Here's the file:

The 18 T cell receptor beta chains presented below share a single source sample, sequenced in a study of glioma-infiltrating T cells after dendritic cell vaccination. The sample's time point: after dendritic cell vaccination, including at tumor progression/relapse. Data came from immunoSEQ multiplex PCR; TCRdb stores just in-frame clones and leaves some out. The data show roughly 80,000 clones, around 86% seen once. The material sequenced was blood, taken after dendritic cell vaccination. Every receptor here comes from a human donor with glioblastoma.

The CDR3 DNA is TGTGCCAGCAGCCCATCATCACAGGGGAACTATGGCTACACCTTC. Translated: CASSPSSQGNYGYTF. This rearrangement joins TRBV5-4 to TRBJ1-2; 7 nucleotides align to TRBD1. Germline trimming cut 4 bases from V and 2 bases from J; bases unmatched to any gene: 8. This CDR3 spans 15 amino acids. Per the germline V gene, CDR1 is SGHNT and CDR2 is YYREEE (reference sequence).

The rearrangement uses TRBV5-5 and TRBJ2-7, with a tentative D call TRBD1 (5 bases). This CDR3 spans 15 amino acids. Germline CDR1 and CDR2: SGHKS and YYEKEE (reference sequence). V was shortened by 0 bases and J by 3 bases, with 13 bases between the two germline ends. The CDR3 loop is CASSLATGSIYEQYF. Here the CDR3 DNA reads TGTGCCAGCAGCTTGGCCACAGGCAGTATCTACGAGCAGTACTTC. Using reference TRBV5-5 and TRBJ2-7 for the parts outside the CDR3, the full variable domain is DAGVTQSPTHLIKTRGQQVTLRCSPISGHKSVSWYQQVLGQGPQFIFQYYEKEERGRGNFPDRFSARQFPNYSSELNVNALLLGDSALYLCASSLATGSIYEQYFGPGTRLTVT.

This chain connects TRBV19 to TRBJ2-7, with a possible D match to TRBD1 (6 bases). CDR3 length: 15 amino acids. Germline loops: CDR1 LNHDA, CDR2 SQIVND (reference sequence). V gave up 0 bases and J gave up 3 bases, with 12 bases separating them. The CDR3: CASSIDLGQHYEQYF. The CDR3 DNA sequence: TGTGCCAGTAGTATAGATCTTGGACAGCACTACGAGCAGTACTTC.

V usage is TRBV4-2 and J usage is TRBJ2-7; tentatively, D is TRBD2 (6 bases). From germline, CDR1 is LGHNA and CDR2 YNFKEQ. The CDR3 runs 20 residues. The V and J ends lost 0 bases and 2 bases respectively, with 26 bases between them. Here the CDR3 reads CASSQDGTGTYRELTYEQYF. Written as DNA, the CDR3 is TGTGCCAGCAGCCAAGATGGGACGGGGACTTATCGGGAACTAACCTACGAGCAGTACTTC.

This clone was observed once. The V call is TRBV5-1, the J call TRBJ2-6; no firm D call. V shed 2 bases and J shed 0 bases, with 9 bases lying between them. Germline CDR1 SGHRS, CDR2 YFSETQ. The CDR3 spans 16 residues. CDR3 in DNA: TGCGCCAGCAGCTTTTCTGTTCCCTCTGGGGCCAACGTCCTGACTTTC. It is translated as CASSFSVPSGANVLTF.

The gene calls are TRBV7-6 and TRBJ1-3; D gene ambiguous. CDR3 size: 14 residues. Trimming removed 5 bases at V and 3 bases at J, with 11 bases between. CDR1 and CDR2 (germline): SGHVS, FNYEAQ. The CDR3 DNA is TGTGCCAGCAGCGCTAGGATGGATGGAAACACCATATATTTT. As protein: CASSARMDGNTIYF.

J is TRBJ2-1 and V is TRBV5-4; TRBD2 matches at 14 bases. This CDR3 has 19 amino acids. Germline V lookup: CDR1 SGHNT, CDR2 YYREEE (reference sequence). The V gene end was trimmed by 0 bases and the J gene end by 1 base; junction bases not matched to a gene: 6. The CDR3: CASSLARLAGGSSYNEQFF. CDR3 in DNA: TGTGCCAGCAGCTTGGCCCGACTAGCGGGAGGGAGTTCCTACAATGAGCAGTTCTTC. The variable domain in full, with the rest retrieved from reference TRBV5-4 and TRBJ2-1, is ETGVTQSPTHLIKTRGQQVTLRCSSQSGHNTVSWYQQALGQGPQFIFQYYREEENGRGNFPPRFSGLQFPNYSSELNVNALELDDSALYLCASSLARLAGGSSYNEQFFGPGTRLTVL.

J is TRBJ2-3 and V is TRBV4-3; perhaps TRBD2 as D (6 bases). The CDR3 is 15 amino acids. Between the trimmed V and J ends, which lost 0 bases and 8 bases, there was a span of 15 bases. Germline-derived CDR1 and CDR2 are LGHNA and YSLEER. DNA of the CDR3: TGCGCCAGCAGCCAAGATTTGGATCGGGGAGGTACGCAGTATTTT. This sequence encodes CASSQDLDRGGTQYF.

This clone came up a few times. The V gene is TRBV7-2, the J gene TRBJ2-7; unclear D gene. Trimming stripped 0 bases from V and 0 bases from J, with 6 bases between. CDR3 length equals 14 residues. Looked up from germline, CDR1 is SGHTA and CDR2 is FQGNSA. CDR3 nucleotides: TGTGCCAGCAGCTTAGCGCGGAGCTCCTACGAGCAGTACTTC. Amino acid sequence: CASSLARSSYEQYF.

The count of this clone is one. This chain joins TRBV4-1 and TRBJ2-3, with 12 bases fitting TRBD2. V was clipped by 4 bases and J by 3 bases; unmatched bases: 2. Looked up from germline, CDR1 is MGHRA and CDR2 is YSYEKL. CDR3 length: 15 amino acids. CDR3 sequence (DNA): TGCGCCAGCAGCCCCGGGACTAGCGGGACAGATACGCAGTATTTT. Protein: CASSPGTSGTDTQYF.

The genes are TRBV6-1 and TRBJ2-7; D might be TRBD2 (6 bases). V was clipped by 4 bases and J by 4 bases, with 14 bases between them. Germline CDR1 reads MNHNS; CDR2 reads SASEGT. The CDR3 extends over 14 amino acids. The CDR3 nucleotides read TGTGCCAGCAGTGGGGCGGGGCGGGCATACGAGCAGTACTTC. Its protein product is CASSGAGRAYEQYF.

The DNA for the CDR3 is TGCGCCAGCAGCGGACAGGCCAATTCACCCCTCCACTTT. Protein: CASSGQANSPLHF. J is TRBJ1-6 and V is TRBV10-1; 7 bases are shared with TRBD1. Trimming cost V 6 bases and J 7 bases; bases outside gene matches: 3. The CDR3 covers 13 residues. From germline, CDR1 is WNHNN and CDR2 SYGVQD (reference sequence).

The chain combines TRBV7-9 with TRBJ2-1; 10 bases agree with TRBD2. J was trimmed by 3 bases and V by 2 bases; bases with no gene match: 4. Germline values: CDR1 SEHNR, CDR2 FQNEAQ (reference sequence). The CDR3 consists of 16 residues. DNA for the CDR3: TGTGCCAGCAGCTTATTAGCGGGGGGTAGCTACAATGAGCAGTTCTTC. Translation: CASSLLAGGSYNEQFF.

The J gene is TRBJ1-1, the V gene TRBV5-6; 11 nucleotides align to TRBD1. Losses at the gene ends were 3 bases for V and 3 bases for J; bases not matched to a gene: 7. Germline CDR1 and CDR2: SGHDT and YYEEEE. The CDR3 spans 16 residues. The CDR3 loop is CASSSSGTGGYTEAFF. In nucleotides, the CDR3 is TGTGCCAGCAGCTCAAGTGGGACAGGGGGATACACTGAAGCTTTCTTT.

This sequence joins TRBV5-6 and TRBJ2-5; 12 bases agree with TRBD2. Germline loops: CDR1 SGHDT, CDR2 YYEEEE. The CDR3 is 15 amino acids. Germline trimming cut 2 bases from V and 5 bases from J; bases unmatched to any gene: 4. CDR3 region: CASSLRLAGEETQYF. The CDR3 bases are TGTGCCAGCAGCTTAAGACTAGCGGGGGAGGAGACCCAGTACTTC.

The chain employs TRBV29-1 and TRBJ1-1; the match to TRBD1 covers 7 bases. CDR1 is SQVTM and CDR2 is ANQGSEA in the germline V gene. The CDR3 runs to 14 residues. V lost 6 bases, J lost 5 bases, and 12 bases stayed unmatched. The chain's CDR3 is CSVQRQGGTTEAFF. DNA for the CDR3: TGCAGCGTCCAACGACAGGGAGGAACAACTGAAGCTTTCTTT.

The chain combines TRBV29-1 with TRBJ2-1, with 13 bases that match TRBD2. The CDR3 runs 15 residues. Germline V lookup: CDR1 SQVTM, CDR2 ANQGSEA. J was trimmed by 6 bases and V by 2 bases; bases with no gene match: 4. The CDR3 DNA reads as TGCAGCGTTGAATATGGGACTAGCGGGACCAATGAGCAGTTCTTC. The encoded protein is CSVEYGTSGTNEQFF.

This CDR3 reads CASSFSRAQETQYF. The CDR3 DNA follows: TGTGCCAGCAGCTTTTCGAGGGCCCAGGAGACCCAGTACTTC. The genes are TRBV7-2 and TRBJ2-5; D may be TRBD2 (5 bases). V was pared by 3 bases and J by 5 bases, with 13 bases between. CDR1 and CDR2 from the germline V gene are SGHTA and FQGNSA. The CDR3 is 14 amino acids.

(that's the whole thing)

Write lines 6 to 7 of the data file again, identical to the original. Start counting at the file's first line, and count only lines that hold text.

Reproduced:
This clone was observed once. The V call is TRBV5-1, the J call TRBJ2-6; no firm D call. V shed 2 bases and J shed 0 bases, with 9 bases lying between them. Germline CDR1 SGHRS, CDR2 YFSETQ. The CDR3 spans 16 residues. CDR3 in DNA: TGCGCCAGCAGCTTTTCTGTTCCCTCTGGGGCCAACGTCCTGACTTTC. It is translated as CASSFSVPSGANVLTF.

The gene calls are TRBV7-6 and TRBJ1-3; D gene ambiguous. CDR3 size: 14 residues. Trimming removed 5 bases at V and 3 bases at J, with 11 bases between. CDR1 and CDR2 (germline): SGHVS, FNYEAQ. The CDR3 DNA is TGTGCCAGCAGCGCTAGGATGGATGGAAACACCATATATTTT. As protein: CASSARMDGNTIYF.